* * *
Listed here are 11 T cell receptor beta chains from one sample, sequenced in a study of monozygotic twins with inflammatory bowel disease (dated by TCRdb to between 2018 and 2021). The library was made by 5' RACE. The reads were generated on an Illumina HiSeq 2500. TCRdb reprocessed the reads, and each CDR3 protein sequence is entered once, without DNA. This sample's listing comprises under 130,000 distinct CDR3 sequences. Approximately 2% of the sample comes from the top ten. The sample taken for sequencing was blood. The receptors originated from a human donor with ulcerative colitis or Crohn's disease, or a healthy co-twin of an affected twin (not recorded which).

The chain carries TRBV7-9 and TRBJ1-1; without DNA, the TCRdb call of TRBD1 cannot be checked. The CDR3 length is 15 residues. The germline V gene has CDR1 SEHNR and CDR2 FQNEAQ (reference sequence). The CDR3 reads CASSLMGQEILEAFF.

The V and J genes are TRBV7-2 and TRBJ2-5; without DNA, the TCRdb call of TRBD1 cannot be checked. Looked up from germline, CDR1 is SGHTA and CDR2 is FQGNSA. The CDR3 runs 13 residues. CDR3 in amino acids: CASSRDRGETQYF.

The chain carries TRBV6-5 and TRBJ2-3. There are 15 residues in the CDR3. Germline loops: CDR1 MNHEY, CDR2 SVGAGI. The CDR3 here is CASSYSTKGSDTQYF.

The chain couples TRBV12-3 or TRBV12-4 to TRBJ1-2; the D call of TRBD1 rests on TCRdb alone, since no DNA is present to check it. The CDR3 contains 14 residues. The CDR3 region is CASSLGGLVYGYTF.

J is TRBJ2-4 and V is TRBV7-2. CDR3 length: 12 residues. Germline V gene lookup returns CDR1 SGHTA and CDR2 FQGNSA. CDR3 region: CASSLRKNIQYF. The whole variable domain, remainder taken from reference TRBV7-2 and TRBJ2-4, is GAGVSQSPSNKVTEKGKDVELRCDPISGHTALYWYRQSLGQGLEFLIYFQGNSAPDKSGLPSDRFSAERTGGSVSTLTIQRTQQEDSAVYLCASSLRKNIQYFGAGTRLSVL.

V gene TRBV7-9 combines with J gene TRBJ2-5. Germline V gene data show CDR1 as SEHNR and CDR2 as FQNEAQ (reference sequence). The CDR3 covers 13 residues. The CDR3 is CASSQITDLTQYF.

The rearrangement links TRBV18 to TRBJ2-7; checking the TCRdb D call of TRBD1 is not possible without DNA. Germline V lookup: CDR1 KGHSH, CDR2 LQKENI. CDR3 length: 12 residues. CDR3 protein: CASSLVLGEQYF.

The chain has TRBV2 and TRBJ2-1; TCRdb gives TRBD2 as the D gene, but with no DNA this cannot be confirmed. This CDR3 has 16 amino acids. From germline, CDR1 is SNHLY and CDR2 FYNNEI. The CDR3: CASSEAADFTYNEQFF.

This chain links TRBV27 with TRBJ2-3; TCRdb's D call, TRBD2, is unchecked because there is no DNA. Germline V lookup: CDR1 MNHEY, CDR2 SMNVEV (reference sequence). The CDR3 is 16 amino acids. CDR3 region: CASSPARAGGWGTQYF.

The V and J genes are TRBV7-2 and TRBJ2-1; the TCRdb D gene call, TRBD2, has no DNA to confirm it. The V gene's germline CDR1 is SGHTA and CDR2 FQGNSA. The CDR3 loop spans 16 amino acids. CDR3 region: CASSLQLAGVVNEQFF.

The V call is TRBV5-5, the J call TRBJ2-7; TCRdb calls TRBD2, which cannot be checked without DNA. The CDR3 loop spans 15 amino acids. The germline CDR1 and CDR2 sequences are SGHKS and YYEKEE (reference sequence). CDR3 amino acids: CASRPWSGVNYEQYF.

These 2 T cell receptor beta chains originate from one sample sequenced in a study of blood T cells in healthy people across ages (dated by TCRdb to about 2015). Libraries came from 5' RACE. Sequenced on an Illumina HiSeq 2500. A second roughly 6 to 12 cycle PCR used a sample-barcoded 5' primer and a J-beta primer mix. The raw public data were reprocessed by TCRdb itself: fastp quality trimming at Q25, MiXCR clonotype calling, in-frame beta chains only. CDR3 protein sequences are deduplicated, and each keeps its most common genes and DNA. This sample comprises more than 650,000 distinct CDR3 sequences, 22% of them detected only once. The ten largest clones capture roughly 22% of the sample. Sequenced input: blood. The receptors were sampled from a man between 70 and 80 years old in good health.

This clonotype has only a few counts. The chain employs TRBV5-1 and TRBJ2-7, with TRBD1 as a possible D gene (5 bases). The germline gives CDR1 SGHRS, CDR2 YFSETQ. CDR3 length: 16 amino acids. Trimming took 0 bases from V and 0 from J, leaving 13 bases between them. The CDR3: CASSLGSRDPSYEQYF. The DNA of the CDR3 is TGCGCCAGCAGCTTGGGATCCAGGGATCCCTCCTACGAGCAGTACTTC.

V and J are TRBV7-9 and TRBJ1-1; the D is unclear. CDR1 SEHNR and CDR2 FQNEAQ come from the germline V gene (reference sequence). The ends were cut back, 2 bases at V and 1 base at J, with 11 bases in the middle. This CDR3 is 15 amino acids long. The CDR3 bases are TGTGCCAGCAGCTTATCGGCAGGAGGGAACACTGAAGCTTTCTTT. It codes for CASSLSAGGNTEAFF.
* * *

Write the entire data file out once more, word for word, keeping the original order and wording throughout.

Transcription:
Listed here are 11 T cell receptor beta chains from one sample, sequenced in a study of monozygotic twins with inflammatory bowel disease (dated by TCRdb to between 2018 and 2021). The library was made by 5' RACE. The reads were generated on an Illumina HiSeq 2500. TCRdb reprocessed the reads, and each CDR3 protein sequence is entered once, without DNA. This sample's listing comprises under 130,000 distinct CDR3 sequences. Approximately 2% of the sample comes from the top ten. The sample taken for sequencing was blood. The receptors originated from a human donor with ulcerative colitis or Crohn's disease, or a healthy co-twin of an affected twin (not recorded which).

The chain carries TRBV7-9 and TRBJ1-1; without DNA, the TCRdb call of TRBD1 cannot be checked. The CDR3 length is 15 residues. The germline V gene has CDR1 SEHNR and CDR2 FQNEAQ (reference sequence). The CDR3 reads CASSLMGQEILEAFF.

The V and J genes are TRBV7-2 and TRBJ2-5; without DNA, the TCRdb call of TRBD1 cannot be checked. Looked up from germline, CDR1 is SGHTA and CDR2 is FQGNSA. The CDR3 runs 13 residues. CDR3 in amino acids: CASSRDRGETQYF.

The chain carries TRBV6-5 and TRBJ2-3. There are 15 residues in the CDR3. Germline loops: CDR1 MNHEY, CDR2 SVGAGI. The CDR3 here is CASSYSTKGSDTQYF.

The chain couples TRBV12-3 or TRBV12-4 to TRBJ1-2; the D call of TRBD1 rests on TCRdb alone, since no DNA is present to check it. The CDR3 contains 14 residues. The CDR3 region is CASSLGGLVYGYTF.

J is TRBJ2-4 and V is TRBV7-2. CDR3 length: 12 residues. Germline V gene lookup returns CDR1 SGHTA and CDR2 FQGNSA. CDR3 region: CASSLRKNIQYF. The whole variable domain, remainder taken from reference TRBV7-2 and TRBJ2-4, is GAGVSQSPSNKVTEKGKDVELRCDPISGHTALYWYRQSLGQGLEFLIYFQGNSAPDKSGLPSDRFSAERTGGSVSTLTIQRTQQEDSAVYLCASSLRKNIQYFGAGTRLSVL.

V gene TRBV7-9 combines with J gene TRBJ2-5. Germline V gene data show CDR1 as SEHNR and CDR2 as FQNEAQ (reference sequence). The CDR3 covers 13 residues. The CDR3 is CASSQITDLTQYF.

The rearrangement links TRBV18 to TRBJ2-7; checking the TCRdb D call of TRBD1 is not possible without DNA. Germline V lookup: CDR1 KGHSH, CDR2 LQKENI. CDR3 length: 12 residues. CDR3 protein: CASSLVLGEQYF.

The chain has TRBV2 and TRBJ2-1; TCRdb gives TRBD2 as the D gene, but with no DNA this cannot be confirmed. This CDR3 has 16 amino acids. From germline, CDR1 is SNHLY and CDR2 FYNNEI. The CDR3: CASSEAADFTYNEQFF.

This chain links TRBV27 with TRBJ2-3; TCRdb's D call, TRBD2, is unchecked because there is no DNA. Germline V lookup: CDR1 MNHEY, CDR2 SMNVEV (reference sequence). The CDR3 is 16 amino acids. CDR3 region: CASSPARAGGWGTQYF.

The V and J genes are TRBV7-2 and TRBJ2-1; the TCRdb D gene call, TRBD2, has no DNA to confirm it. The V gene's germline CDR1 is SGHTA and CDR2 FQGNSA. The CDR3 loop spans 16 amino acids. CDR3 region: CASSLQLAGVVNEQFF.

The V call is TRBV5-5, the J call TRBJ2-7; TCRdb calls TRBD2, which cannot be checked without DNA. The CDR3 loop spans 15 amino acids. The germline CDR1 and CDR2 sequences are SGHKS and YYEKEE (reference sequence). CDR3 amino acids: CASRPWSGVNYEQYF.

These 2 T cell receptor beta chains originate from one sample sequenced in a study of blood T cells in healthy people across ages (dated by TCRdb to about 2015). Libraries came from 5' RACE. Sequenced on an Illumina HiSeq 2500. A second roughly 6 to 12 cycle PCR used a sample-barcoded 5' primer and a J-beta primer mix. The raw public data were reprocessed by TCRdb itself: fastp quality trimming at Q25, MiXCR clonotype calling, in-frame beta chains only. CDR3 protein sequences are deduplicated, and each keeps its most common genes and DNA. This sample comprises more than 650,000 distinct CDR3 sequences, 22% of them detected only once. The ten largest clones capture roughly 22% of the sample. Sequenced input: blood. The receptors were sampled from a man between 70 and 80 years old in good health.

This clonotype has only a few counts. The chain employs TRBV5-1 and TRBJ2-7, with TRBD1 as a possible D gene (5 bases). The germline gives CDR1 SGHRS, CDR2 YFSETQ. CDR3 length: 16 amino acids. Trimming took 0 bases from V and 0 from J, leaving 13 bases between them. The CDR3: CASSLGSRDPSYEQYF. The DNA of the CDR3 is TGCGCCAGCAGCTTGGGATCCAGGGATCCCTCCTACGAGCAGTACTTC.

V and J are TRBV7-9 and TRBJ1-1; the D is unclear. CDR1 SEHNR and CDR2 FQNEAQ come from the germline V gene (reference sequence). The ends were cut back, 2 bases at V and 1 base at J, with 11 bases in the middle. This CDR3 is 15 amino acids long. The CDR3 bases are TGTGCCAGCAGCTTATCGGCAGGAGGGAACACTGAAGCTTTCTTT. It codes for CASSLSAGGNTEAFF.